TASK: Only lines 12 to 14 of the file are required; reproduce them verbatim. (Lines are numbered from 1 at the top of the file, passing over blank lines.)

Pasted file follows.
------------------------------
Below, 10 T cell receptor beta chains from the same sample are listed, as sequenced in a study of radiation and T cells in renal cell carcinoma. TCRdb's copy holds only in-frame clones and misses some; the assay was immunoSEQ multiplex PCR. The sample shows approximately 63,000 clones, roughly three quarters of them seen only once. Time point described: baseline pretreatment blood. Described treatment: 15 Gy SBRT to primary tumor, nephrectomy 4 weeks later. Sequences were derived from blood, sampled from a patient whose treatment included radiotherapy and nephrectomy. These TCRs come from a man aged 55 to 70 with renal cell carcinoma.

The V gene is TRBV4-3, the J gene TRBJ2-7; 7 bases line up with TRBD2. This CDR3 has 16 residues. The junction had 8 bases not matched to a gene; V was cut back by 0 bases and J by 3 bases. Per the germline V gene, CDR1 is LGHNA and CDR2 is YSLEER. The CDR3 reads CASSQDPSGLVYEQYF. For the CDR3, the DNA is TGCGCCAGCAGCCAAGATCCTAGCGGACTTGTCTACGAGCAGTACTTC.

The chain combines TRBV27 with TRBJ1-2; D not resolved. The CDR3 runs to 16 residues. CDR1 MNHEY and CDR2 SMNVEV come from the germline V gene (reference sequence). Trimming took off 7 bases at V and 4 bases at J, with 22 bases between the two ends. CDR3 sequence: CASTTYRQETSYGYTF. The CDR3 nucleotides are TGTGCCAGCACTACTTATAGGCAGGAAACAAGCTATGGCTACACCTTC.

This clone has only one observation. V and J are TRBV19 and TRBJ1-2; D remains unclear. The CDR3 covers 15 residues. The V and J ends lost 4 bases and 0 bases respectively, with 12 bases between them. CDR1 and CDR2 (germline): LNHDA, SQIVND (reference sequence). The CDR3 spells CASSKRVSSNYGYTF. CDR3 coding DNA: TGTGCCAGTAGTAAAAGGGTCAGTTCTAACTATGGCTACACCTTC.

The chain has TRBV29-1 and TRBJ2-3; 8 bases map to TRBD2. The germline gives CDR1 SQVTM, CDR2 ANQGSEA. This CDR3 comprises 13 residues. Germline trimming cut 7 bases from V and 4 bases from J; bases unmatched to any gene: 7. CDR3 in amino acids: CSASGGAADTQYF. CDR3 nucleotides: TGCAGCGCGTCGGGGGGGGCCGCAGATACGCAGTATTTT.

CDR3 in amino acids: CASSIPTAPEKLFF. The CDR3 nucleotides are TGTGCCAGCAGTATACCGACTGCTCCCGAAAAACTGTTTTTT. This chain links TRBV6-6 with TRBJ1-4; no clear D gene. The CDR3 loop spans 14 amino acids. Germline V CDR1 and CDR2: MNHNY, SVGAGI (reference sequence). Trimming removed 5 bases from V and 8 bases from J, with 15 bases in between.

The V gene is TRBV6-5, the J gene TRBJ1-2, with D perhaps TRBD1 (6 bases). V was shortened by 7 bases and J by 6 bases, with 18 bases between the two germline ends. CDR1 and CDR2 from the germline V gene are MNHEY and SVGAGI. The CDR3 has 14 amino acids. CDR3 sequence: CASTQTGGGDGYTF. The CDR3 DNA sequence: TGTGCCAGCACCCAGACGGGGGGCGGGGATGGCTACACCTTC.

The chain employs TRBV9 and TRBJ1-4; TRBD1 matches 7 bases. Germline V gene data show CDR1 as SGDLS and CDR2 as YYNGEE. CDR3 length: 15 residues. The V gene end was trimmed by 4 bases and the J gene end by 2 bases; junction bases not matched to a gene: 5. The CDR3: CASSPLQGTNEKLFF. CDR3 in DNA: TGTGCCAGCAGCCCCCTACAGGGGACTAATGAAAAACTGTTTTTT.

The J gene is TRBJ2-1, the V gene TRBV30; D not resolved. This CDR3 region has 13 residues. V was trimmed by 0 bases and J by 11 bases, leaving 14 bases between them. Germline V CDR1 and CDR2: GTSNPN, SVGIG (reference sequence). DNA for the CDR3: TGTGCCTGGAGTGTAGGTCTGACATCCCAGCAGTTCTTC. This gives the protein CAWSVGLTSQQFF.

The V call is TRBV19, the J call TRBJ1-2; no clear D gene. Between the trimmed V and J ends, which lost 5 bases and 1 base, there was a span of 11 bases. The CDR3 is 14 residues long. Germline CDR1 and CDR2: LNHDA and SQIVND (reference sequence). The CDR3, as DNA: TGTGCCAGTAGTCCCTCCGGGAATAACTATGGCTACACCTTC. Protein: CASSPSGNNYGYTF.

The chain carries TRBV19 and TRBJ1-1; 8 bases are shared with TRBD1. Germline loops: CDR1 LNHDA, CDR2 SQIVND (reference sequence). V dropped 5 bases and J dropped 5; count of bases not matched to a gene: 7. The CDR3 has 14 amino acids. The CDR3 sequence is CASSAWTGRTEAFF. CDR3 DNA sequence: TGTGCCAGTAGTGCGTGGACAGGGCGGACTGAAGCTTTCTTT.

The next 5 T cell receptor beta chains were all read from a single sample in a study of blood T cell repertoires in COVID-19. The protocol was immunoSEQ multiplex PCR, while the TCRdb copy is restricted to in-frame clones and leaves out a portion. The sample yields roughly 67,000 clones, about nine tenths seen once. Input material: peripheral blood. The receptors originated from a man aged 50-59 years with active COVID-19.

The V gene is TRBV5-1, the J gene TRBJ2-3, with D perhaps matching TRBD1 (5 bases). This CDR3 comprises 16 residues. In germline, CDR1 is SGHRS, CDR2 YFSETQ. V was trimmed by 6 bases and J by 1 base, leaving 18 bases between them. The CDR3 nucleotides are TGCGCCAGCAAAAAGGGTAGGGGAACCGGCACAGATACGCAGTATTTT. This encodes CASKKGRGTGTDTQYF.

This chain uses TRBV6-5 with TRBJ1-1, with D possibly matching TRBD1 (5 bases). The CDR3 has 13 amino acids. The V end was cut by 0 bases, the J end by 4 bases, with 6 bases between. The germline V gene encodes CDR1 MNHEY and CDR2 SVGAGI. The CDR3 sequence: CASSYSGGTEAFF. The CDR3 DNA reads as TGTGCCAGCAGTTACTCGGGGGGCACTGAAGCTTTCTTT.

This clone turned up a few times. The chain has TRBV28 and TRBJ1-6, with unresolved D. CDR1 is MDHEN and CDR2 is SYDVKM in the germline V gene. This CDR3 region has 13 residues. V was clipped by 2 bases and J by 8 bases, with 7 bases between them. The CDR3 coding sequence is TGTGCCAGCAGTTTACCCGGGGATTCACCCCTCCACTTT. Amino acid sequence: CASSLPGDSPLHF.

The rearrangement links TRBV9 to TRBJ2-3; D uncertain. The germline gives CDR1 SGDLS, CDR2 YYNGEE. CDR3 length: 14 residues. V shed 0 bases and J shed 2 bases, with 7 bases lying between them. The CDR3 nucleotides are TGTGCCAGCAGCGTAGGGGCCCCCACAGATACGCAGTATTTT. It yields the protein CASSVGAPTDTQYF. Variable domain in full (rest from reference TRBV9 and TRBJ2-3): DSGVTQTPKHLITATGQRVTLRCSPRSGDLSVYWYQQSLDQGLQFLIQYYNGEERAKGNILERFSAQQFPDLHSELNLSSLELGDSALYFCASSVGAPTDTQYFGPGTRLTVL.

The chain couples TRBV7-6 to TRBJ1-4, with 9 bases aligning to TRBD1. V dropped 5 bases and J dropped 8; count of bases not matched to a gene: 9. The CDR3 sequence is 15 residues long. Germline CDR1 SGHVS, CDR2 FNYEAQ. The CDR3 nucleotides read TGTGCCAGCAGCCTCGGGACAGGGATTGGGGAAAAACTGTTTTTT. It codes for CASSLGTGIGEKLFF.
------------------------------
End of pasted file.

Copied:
The next 5 T cell receptor beta chains were all read from a single sample in a study of blood T cell repertoires in COVID-19. The protocol was immunoSEQ multiplex PCR, while the TCRdb copy is restricted to in-frame clones and leaves out a portion. The sample yields roughly 67,000 clones, about nine tenths seen once. Input material: peripheral blood. The receptors originated from a man aged 50-59 years with active COVID-19.

The V gene is TRBV5-1, the J gene TRBJ2-3, with D perhaps matching TRBD1 (5 bases). This CDR3 comprises 16 residues. In germline, CDR1 is SGHRS, CDR2 YFSETQ. V was trimmed by 6 bases and J by 1 base, leaving 18 bases between them. The CDR3 nucleotides are TGCGCCAGCAAAAAGGGTAGGGGAACCGGCACAGATACGCAGTATTTT. This encodes CASKKGRGTGTDTQYF.

This chain uses TRBV6-5 with TRBJ1-1, with D possibly matching TRBD1 (5 bases). The CDR3 has 13 amino acids. The V end was cut by 0 bases, the J end by 4 bases, with 6 bases between. The germline V gene encodes CDR1 MNHEY and CDR2 SVGAGI. The CDR3 sequence: CASSYSGGTEAFF. The CDR3 DNA reads as TGTGCCAGCAGTTACTCGGGGGGCACTGAAGCTTTCTTT.